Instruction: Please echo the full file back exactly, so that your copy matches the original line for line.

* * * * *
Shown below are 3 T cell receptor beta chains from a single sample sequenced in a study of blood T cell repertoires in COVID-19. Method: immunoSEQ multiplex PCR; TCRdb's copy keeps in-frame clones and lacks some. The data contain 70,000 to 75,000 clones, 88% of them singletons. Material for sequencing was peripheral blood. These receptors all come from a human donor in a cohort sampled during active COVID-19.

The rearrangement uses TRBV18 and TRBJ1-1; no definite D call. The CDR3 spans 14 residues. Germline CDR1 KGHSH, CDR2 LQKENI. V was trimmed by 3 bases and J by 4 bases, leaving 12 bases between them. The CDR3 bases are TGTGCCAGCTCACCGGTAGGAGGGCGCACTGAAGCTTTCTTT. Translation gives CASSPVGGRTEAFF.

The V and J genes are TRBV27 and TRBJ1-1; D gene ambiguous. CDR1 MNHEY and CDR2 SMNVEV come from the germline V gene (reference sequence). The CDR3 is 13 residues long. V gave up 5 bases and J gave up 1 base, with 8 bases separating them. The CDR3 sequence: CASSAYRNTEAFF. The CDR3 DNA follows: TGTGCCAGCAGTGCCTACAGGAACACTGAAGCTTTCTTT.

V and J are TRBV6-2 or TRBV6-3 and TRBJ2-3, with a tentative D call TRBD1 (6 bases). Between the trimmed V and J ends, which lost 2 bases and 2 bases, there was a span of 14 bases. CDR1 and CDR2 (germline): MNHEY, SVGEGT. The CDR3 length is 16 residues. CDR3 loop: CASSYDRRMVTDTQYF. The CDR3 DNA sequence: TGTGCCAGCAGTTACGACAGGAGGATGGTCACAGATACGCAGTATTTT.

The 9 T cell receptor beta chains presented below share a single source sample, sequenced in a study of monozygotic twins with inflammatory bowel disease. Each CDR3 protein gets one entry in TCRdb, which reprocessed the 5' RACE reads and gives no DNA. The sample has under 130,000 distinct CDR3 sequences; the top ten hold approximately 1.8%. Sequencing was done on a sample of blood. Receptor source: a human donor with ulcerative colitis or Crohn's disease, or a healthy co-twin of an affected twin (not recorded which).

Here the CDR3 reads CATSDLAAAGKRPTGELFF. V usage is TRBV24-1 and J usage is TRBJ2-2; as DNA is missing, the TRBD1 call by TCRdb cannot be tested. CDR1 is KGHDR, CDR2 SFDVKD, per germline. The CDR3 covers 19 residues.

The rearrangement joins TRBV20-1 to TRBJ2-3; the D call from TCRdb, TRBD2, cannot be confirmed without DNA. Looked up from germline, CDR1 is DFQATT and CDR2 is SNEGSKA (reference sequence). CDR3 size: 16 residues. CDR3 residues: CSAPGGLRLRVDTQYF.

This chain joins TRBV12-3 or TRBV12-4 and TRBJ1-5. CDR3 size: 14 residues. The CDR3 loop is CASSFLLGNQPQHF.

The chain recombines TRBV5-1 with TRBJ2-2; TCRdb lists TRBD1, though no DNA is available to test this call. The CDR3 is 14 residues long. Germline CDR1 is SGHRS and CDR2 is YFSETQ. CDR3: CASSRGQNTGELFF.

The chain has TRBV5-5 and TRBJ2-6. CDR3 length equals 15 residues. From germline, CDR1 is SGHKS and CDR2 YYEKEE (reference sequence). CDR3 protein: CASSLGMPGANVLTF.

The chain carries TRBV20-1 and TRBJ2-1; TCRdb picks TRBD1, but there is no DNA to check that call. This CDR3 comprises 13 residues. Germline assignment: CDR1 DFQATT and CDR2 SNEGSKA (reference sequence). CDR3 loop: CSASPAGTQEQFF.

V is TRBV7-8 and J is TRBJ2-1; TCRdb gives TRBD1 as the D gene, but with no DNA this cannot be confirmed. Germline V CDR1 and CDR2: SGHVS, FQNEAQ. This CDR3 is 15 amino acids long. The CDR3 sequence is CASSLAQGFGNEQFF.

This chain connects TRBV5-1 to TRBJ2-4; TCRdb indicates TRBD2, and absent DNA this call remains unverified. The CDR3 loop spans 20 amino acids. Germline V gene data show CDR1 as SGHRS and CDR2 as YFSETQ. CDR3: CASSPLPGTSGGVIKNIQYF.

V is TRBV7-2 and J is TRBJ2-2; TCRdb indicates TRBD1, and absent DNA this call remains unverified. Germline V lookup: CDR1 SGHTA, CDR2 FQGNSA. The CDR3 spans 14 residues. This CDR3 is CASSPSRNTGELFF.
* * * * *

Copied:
Shown below are 3 T cell receptor beta chains from a single sample sequenced in a study of blood T cell repertoires in COVID-19. Method: immunoSEQ multiplex PCR; TCRdb's copy keeps in-frame clones and lacks some. The data contain 70,000 to 75,000 clones, 88% of them singletons. Material for sequencing was peripheral blood. These receptors all come from a human donor in a cohort sampled during active COVID-19.

The rearrangement uses TRBV18 and TRBJ1-1; no definite D call. The CDR3 spans 14 residues. Germline CDR1 KGHSH, CDR2 LQKENI. V was trimmed by 3 bases and J by 4 bases, leaving 12 bases between them. The CDR3 bases are TGTGCCAGCTCACCGGTAGGAGGGCGCACTGAAGCTTTCTTT. Translation gives CASSPVGGRTEAFF.

The V and J genes are TRBV27 and TRBJ1-1; D gene ambiguous. CDR1 MNHEY and CDR2 SMNVEV come from the germline V gene (reference sequence). The CDR3 is 13 residues long. V gave up 5 bases and J gave up 1 base, with 8 bases separating them. The CDR3 sequence: CASSAYRNTEAFF. The CDR3 DNA follows: TGTGCCAGCAGTGCCTACAGGAACACTGAAGCTTTCTTT.

V and J are TRBV6-2 or TRBV6-3 and TRBJ2-3, with a tentative D call TRBD1 (6 bases). Between the trimmed V and J ends, which lost 2 bases and 2 bases, there was a span of 14 bases. CDR1 and CDR2 (germline): MNHEY, SVGEGT. The CDR3 length is 16 residues. CDR3 loop: CASSYDRRMVTDTQYF. The CDR3 DNA sequence: TGTGCCAGCAGTTACGACAGGAGGATGGTCACAGATACGCAGTATTTT.

The 9 T cell receptor beta chains presented below share a single source sample, sequenced in a study of monozygotic twins with inflammatory bowel disease. Each CDR3 protein gets one entry in TCRdb, which reprocessed the 5' RACE reads and gives no DNA. The sample has under 130,000 distinct CDR3 sequences; the top ten hold approximately 1.8%. Sequencing was done on a sample of blood. Receptor source: a human donor with ulcerative colitis or Crohn's disease, or a healthy co-twin of an affected twin (not recorded which).

Here the CDR3 reads CATSDLAAAGKRPTGELFF. V usage is TRBV24-1 and J usage is TRBJ2-2; as DNA is missing, the TRBD1 call by TCRdb cannot be tested. CDR1 is KGHDR, CDR2 SFDVKD, per germline. The CDR3 covers 19 residues.

The rearrangement joins TRBV20-1 to TRBJ2-3; the D call from TCRdb, TRBD2, cannot be confirmed without DNA. Looked up from germline, CDR1 is DFQATT and CDR2 is SNEGSKA (reference sequence). CDR3 size: 16 residues. CDR3 residues: CSAPGGLRLRVDTQYF.

This chain joins TRBV12-3 or TRBV12-4 and TRBJ1-5. CDR3 size: 14 residues. The CDR3 loop is CASSFLLGNQPQHF.

The chain recombines TRBV5-1 with TRBJ2-2; TCRdb lists TRBD1, though no DNA is available to test this call. The CDR3 is 14 residues long. Germline CDR1 is SGHRS and CDR2 is YFSETQ. CDR3: CASSRGQNTGELFF.

The chain has TRBV5-5 and TRBJ2-6. CDR3 length equals 15 residues. From germline, CDR1 is SGHKS and CDR2 YYEKEE (reference sequence). CDR3 protein: CASSLGMPGANVLTF.

The chain carries TRBV20-1 and TRBJ2-1; TCRdb picks TRBD1, but there is no DNA to check that call. This CDR3 comprises 13 residues. Germline assignment: CDR1 DFQATT and CDR2 SNEGSKA (reference sequence). CDR3 loop: CSASPAGTQEQFF.

V is TRBV7-8 and J is TRBJ2-1; TCRdb gives TRBD1 as the D gene, but with no DNA this cannot be confirmed. Germline V CDR1 and CDR2: SGHVS, FQNEAQ. This CDR3 is 15 amino acids long. The CDR3 sequence is CASSLAQGFGNEQFF.

This chain connects TRBV5-1 to TRBJ2-4; TCRdb indicates TRBD2, and absent DNA this call remains unverified. The CDR3 loop spans 20 amino acids. Germline V gene data show CDR1 as SGHRS and CDR2 as YFSETQ. CDR3: CASSPLPGTSGGVIKNIQYF.

V is TRBV7-2 and J is TRBJ2-2; TCRdb indicates TRBD1, and absent DNA this call remains unverified. Germline V lookup: CDR1 SGHTA, CDR2 FQGNSA. The CDR3 spans 14 residues. This CDR3 is CASSPSRNTGELFF.